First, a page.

Société Générale outlines plans to improve IT security

French bank Société Générale (SocGen) has outlined plans to improve IT security following the...

French bank Société Générale (SocGen) has outlined plans to improve IT security following the illicit activities of employee Jerome Kerviel, which cost the company £3.6bn.

Kerviel, a low-ranking trader, took huge gambles with the bank's money, using his knowledge of SocGen's back-office systems to avoid detection.

The bank has identified the need to address weaknesses in its IT infrastructure as part of its two-year "transformation plan". It is spending about £80m, including significant investments in IT, a report from the SocGen board of directors, published last week, revealed.

Making the right IT security noises will be vital to help the bank rebuild its reputation.

"Clearly when a firm of this size experiences an issue of this magnitude it is important that it is seen to be at the forefront of putting in place the correct technology and processes to restore faith," said PJ Di Giammarino, chief executive at financial services think tank JWG-IT.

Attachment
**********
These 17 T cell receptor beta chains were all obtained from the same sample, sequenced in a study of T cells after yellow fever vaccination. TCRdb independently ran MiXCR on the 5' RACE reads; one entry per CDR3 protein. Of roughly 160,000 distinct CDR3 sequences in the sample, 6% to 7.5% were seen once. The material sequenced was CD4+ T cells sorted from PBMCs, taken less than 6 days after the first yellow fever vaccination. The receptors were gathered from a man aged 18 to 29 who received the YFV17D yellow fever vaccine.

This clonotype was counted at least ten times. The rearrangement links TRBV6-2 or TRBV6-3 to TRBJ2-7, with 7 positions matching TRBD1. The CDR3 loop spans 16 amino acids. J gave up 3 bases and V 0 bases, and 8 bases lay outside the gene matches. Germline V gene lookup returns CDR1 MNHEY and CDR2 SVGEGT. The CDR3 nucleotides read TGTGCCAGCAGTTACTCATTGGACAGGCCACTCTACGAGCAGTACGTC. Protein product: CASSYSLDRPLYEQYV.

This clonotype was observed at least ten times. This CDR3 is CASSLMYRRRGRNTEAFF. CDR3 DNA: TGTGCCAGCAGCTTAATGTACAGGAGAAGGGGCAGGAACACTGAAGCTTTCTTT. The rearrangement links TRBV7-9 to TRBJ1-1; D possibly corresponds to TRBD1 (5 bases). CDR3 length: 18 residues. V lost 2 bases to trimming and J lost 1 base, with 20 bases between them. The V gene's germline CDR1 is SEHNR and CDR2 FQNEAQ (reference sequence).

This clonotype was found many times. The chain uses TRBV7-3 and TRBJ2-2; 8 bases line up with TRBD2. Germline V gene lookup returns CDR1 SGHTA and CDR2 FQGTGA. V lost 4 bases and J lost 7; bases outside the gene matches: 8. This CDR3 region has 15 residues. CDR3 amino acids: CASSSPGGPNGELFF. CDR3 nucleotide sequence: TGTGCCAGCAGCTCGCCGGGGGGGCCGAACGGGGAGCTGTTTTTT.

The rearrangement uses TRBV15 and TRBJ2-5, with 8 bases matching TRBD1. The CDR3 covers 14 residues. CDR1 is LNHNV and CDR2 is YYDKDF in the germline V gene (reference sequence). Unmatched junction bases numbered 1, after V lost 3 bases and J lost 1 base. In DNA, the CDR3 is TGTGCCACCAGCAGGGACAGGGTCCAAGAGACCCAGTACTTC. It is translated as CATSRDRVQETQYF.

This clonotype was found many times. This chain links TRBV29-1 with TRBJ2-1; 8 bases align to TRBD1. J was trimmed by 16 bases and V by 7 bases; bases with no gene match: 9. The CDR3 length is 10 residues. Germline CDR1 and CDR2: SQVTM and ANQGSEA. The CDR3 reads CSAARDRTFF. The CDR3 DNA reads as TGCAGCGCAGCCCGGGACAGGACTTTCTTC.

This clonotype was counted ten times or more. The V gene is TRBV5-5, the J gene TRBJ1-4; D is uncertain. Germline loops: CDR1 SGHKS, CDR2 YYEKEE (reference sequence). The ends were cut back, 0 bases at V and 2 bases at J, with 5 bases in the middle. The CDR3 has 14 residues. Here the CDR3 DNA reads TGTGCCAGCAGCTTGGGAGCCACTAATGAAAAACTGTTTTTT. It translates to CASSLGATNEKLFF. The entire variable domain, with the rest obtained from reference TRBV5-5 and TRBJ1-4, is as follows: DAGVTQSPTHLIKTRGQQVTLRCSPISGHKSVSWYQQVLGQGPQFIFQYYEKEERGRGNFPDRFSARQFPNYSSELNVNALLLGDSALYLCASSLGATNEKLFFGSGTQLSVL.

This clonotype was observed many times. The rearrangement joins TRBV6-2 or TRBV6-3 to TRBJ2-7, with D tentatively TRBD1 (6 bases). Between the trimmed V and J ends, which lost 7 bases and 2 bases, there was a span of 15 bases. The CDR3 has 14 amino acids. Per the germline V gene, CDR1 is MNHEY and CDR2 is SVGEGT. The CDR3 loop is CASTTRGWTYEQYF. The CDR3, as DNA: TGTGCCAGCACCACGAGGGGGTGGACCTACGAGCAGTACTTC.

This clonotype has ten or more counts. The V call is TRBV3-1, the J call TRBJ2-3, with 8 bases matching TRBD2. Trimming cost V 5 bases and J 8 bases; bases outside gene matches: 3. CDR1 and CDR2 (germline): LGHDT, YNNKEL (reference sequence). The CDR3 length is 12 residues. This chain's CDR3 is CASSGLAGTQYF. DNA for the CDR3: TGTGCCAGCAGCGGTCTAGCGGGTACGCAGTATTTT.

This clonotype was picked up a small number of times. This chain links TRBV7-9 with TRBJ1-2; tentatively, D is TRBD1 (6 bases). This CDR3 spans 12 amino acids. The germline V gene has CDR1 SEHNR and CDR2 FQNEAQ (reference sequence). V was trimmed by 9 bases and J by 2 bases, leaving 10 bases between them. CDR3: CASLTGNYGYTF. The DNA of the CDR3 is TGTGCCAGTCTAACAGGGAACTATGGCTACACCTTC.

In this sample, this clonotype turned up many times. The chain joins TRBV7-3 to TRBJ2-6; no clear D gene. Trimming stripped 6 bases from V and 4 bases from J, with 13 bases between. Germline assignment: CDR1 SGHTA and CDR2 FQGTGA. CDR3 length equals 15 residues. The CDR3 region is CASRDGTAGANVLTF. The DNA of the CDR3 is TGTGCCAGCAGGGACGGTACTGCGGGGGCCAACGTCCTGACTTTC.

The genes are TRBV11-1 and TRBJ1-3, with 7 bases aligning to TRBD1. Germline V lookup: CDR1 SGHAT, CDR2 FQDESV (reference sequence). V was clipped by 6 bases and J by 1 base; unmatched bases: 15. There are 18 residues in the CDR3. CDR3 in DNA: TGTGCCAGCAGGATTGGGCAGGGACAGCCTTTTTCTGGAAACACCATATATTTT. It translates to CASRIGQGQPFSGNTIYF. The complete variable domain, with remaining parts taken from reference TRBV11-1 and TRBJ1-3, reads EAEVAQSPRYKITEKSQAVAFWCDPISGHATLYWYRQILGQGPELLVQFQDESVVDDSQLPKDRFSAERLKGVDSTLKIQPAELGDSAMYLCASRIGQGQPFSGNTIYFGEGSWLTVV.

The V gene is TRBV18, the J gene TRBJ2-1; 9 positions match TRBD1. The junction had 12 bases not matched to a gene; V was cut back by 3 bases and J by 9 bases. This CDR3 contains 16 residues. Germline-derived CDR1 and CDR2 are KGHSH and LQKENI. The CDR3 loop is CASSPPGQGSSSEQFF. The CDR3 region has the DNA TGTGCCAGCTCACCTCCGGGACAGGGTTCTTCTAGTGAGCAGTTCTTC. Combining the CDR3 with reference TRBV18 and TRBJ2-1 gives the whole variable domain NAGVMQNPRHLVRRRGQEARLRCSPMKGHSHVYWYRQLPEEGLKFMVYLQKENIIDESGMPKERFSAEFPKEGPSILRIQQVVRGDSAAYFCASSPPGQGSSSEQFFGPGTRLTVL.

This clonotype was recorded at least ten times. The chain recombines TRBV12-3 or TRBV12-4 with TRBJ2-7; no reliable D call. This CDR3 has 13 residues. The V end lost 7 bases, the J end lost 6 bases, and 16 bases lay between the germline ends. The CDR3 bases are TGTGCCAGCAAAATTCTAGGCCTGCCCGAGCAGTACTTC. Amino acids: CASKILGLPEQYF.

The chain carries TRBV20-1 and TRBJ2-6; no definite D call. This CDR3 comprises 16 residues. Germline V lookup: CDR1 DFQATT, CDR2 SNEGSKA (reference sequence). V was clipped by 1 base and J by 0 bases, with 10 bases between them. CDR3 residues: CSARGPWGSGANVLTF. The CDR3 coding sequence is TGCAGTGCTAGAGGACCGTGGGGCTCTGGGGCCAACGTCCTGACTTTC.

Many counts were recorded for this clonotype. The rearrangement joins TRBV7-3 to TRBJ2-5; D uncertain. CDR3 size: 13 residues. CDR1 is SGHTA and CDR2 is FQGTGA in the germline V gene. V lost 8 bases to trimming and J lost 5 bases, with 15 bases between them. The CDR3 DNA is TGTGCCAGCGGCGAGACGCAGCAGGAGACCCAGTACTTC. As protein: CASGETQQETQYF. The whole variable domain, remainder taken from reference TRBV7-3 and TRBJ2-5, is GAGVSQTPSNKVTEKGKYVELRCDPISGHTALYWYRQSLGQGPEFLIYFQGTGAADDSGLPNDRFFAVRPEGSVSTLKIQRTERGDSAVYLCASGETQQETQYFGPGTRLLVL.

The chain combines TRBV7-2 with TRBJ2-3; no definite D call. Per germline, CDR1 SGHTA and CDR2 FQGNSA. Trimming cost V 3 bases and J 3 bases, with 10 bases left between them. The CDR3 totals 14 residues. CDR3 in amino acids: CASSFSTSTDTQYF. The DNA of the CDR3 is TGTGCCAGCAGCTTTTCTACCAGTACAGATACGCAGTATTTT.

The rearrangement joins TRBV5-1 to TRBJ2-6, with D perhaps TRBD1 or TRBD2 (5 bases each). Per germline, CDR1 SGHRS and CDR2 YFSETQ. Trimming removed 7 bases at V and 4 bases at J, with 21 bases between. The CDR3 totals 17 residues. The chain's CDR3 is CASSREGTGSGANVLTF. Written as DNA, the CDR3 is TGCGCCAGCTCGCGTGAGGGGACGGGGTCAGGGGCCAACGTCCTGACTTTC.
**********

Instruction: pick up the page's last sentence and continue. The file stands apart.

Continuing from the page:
SocGen's IT security improvements are designed to prevent unauthorised activity by employees. They will contribute to a "considerable workload" for the overall programme of improvements, which has 200 dedicated staff working on it.

"The capacity of the IT department to respond to all of the demands will be a determining factor in the programme's success," said SocGen.

The bank plans to introduce biometric technology to ensure that users of the most sensitive systems are authorised to use them. It will also introduce a policy to regularly change passwords for sensitive applications. These will prevent traders accessing systems in the back-office, which could be manipulated to cover unauthorised activity.

The magnitude of the losses caused by Kerviel have put SocGen in the public gaze and have led to a major change in how the bank, and its competitors, secure highly sensitive applications.

"During good times investment banks tend to overlook things like IT security, but market corrections illustrate these weaknesses," said Bob McDowell, analyst at TowerGroup.

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